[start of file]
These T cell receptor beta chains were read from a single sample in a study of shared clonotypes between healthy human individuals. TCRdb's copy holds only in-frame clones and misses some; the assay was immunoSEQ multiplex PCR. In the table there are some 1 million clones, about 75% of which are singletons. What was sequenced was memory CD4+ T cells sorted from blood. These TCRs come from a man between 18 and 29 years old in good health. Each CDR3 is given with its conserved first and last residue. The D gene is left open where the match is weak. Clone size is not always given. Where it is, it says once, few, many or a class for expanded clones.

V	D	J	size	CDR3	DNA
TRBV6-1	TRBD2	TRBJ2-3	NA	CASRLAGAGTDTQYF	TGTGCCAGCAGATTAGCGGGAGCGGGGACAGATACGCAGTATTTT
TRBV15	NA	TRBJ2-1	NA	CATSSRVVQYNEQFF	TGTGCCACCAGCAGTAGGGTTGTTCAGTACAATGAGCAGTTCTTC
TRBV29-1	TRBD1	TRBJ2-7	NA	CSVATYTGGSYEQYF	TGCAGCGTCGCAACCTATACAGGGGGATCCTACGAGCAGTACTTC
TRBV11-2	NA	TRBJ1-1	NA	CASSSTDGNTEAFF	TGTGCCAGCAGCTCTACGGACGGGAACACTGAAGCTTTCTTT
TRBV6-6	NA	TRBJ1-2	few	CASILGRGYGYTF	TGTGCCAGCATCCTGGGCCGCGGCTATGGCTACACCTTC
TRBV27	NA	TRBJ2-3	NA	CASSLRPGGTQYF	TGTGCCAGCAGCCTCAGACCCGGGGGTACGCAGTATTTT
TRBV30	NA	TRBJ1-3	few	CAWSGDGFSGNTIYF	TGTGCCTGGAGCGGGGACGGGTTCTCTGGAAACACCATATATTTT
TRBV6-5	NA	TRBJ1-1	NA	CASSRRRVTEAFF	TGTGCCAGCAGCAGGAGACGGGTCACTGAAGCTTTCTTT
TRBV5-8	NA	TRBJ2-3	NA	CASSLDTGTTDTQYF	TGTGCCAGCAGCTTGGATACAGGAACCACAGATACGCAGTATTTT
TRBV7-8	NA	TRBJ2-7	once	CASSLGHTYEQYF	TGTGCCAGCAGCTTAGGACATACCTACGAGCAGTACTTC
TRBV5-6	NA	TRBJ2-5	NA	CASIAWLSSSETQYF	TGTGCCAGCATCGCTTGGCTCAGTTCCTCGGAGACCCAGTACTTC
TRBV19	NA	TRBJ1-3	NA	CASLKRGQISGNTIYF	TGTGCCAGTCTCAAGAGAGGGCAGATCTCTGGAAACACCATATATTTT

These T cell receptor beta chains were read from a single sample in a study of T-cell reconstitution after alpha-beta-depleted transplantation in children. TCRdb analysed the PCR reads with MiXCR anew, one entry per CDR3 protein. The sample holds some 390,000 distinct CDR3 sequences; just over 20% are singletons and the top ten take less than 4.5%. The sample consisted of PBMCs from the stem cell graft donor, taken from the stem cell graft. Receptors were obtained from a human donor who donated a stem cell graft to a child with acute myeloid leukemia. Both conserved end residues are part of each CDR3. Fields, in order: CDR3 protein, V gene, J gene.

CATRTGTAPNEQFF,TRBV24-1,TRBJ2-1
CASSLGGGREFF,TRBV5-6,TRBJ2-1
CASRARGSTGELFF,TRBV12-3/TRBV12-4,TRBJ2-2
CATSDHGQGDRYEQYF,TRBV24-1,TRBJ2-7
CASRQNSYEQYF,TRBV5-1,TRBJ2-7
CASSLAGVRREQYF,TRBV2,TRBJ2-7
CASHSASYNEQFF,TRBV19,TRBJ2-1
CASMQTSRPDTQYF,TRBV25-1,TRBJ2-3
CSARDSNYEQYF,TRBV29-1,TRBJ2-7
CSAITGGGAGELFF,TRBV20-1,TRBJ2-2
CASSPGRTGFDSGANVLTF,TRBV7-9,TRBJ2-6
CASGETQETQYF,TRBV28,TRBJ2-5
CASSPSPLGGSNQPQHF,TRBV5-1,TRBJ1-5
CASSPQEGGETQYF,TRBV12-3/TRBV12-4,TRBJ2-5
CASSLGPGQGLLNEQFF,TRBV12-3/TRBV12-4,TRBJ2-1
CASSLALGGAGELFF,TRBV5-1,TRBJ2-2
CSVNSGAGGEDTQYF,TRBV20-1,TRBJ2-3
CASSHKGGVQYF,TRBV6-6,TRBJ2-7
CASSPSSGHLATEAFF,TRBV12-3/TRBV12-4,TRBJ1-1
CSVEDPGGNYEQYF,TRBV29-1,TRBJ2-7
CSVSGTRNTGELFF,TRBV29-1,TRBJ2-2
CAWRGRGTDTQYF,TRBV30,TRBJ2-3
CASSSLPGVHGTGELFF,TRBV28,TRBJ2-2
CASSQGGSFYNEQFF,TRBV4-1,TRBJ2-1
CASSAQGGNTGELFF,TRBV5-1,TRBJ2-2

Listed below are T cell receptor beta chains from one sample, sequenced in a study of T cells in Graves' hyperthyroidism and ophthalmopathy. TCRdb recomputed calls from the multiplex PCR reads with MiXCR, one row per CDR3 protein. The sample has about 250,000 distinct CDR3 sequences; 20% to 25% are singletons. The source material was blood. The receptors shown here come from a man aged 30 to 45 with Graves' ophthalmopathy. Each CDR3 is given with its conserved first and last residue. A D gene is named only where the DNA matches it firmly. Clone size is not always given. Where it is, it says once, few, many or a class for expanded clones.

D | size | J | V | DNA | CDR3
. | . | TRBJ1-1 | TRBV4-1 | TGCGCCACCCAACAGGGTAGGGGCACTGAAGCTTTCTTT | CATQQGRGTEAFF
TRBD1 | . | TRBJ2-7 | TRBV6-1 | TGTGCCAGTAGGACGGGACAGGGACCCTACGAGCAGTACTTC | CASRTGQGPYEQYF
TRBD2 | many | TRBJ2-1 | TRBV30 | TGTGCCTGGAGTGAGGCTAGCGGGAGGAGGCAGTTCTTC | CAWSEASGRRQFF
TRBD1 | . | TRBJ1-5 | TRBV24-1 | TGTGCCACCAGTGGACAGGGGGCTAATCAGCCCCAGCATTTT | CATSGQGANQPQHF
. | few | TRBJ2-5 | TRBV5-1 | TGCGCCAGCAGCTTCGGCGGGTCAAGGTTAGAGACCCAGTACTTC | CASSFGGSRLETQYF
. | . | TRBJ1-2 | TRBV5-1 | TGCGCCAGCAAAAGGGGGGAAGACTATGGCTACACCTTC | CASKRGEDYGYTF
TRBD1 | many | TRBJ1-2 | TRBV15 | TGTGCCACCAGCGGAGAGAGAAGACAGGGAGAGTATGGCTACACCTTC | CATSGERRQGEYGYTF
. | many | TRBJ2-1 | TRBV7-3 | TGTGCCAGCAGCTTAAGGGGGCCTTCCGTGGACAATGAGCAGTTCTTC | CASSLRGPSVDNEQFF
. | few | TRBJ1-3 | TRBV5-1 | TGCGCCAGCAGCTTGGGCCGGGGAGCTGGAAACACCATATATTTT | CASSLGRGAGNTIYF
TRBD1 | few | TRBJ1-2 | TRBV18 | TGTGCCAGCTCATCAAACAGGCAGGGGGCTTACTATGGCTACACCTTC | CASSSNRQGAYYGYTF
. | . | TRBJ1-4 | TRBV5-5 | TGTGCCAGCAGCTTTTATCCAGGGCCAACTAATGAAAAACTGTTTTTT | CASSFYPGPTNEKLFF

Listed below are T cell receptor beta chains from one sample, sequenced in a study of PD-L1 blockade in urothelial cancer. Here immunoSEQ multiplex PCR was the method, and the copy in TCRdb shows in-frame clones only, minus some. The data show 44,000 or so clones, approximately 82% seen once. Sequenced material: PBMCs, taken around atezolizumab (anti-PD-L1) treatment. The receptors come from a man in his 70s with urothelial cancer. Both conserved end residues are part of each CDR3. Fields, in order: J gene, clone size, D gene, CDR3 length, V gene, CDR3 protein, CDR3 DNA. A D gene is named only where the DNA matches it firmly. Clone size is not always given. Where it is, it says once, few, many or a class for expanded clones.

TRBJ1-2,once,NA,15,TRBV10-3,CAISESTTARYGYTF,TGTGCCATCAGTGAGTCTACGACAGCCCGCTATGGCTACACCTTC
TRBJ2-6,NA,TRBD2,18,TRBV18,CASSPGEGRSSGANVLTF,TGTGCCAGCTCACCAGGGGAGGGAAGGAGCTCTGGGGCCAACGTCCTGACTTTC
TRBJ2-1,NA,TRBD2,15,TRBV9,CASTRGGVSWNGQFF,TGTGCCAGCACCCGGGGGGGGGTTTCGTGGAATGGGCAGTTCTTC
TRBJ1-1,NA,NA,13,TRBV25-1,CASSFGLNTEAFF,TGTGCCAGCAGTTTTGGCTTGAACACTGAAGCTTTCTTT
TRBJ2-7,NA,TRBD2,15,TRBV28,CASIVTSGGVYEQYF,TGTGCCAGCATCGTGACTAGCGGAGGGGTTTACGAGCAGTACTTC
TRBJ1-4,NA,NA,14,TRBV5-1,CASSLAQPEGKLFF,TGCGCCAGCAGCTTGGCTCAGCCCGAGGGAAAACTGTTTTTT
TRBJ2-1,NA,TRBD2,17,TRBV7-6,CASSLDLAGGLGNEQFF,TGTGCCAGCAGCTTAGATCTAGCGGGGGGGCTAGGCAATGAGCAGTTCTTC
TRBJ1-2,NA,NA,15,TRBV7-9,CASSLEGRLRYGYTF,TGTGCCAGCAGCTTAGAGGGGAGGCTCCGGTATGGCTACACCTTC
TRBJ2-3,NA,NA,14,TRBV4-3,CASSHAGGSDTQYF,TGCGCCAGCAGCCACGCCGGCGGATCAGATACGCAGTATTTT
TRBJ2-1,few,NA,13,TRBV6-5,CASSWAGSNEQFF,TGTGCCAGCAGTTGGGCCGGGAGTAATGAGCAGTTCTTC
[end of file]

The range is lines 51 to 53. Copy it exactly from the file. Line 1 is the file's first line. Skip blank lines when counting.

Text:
. | few | TRBJ1-3 | TRBV5-1 | TGCGCCAGCAGCTTGGGCCGGGGAGCTGGAAACACCATATATTTT | CASSLGRGAGNTIYF
TRBD1 | few | TRBJ1-2 | TRBV18 | TGTGCCAGCTCATCAAACAGGCAGGGGGCTTACTATGGCTACACCTTC | CASSSNRQGAYYGYTF
. | . | TRBJ1-4 | TRBV5-5 | TGTGCCAGCAGCTTTTATCCAGGGCCAACTAATGAAAAACTGTTTTTT | CASSFYPGPTNEKLFF